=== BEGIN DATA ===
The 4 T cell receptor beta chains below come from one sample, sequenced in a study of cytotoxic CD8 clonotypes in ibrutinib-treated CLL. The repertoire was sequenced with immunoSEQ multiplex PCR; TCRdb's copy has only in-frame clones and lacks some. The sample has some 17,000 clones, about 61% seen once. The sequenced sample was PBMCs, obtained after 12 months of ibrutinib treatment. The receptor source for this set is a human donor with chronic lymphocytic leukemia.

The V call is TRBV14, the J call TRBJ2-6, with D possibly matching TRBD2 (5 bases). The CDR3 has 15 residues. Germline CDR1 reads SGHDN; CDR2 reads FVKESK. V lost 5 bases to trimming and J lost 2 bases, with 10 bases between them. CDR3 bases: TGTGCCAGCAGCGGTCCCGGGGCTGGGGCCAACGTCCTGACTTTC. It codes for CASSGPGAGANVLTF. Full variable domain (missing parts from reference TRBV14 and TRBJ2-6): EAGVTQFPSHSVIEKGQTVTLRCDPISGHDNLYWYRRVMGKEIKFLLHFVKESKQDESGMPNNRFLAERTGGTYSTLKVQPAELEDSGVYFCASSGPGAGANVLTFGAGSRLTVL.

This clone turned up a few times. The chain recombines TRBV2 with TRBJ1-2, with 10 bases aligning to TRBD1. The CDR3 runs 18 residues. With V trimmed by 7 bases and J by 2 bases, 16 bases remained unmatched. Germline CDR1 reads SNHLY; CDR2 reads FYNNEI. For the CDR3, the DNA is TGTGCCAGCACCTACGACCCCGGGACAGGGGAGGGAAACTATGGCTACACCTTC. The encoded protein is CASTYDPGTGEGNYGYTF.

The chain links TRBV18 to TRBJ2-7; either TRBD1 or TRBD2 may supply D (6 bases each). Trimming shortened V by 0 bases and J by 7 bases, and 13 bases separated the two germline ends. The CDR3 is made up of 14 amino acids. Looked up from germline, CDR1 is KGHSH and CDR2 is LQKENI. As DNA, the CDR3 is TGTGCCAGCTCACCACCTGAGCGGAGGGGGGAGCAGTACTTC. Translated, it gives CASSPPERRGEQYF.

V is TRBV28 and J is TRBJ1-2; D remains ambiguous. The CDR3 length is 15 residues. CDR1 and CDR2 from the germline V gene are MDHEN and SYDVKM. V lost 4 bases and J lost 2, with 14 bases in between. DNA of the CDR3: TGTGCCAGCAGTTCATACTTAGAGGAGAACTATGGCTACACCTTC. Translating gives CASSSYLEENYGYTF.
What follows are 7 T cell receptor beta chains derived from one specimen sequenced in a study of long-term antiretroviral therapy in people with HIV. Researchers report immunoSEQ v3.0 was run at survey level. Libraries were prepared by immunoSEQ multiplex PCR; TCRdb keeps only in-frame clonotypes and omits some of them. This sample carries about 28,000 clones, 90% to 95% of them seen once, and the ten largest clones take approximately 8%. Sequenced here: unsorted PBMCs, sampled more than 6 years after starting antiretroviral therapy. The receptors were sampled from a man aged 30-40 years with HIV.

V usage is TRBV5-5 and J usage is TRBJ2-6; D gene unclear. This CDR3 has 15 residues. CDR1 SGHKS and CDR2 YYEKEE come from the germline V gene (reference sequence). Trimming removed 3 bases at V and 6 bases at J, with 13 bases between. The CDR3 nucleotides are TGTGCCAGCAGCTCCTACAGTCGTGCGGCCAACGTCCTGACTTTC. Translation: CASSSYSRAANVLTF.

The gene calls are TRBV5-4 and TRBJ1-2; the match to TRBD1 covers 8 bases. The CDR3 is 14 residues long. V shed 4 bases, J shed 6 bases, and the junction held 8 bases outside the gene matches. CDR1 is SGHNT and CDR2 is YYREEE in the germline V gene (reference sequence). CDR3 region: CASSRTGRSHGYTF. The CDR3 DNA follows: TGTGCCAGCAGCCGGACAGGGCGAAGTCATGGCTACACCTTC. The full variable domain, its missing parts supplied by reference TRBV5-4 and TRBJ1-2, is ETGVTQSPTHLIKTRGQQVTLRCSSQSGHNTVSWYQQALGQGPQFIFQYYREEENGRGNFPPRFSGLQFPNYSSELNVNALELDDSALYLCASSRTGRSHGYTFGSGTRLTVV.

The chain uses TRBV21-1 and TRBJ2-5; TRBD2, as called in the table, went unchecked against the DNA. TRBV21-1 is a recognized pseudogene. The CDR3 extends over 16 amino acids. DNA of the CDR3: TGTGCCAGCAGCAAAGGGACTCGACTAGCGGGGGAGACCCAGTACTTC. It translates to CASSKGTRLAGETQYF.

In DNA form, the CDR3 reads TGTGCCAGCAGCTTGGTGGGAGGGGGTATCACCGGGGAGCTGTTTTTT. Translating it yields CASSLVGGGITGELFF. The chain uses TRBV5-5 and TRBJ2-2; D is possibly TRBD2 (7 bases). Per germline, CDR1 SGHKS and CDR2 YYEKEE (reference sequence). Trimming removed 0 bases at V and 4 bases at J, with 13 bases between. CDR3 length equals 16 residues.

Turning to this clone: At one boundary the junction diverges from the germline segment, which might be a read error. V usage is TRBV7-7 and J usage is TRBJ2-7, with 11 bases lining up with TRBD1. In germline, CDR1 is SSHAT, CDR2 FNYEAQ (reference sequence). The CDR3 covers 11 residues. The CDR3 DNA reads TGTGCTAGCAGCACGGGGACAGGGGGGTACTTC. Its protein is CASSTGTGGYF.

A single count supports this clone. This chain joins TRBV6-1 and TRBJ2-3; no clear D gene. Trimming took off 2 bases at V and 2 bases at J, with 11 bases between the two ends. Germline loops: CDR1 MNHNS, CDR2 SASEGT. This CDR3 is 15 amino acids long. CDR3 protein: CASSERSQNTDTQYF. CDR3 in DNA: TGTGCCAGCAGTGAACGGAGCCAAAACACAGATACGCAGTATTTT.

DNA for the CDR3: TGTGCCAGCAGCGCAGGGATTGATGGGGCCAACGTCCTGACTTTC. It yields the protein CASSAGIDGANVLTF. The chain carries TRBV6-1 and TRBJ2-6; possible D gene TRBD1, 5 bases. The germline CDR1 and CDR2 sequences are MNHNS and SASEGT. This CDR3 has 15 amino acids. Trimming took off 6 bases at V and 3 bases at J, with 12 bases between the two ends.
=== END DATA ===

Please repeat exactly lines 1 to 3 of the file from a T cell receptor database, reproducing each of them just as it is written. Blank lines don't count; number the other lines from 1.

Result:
The 4 T cell receptor beta chains below come from one sample, sequenced in a study of cytotoxic CD8 clonotypes in ibrutinib-treated CLL. The repertoire was sequenced with immunoSEQ multiplex PCR; TCRdb's copy has only in-frame clones and lacks some. The sample has some 17,000 clones, about 61% seen once. The sequenced sample was PBMCs, obtained after 12 months of ibrutinib treatment. The receptor source for this set is a human donor with chronic lymphocytic leukemia.

The V call is TRBV14, the J call TRBJ2-6, with D possibly matching TRBD2 (5 bases). The CDR3 has 15 residues. Germline CDR1 reads SGHDN; CDR2 reads FVKESK. V lost 5 bases to trimming and J lost 2 bases, with 10 bases between them. CDR3 bases: TGTGCCAGCAGCGGTCCCGGGGCTGGGGCCAACGTCCTGACTTTC. It codes for CASSGPGAGANVLTF. Full variable domain (missing parts from reference TRBV14 and TRBJ2-6): EAGVTQFPSHSVIEKGQTVTLRCDPISGHDNLYWYRRVMGKEIKFLLHFVKESKQDESGMPNNRFLAERTGGTYSTLKVQPAELEDSGVYFCASSGPGAGANVLTFGAGSRLTVL.

This clone turned up a few times. The chain recombines TRBV2 with TRBJ1-2, with 10 bases aligning to TRBD1. The CDR3 runs 18 residues. With V trimmed by 7 bases and J by 2 bases, 16 bases remained unmatched. Germline CDR1 reads SNHLY; CDR2 reads FYNNEI. For the CDR3, the DNA is TGTGCCAGCACCTACGACCCCGGGACAGGGGAGGGAAACTATGGCTACACCTTC. The encoded protein is CASTYDPGTGEGNYGYTF.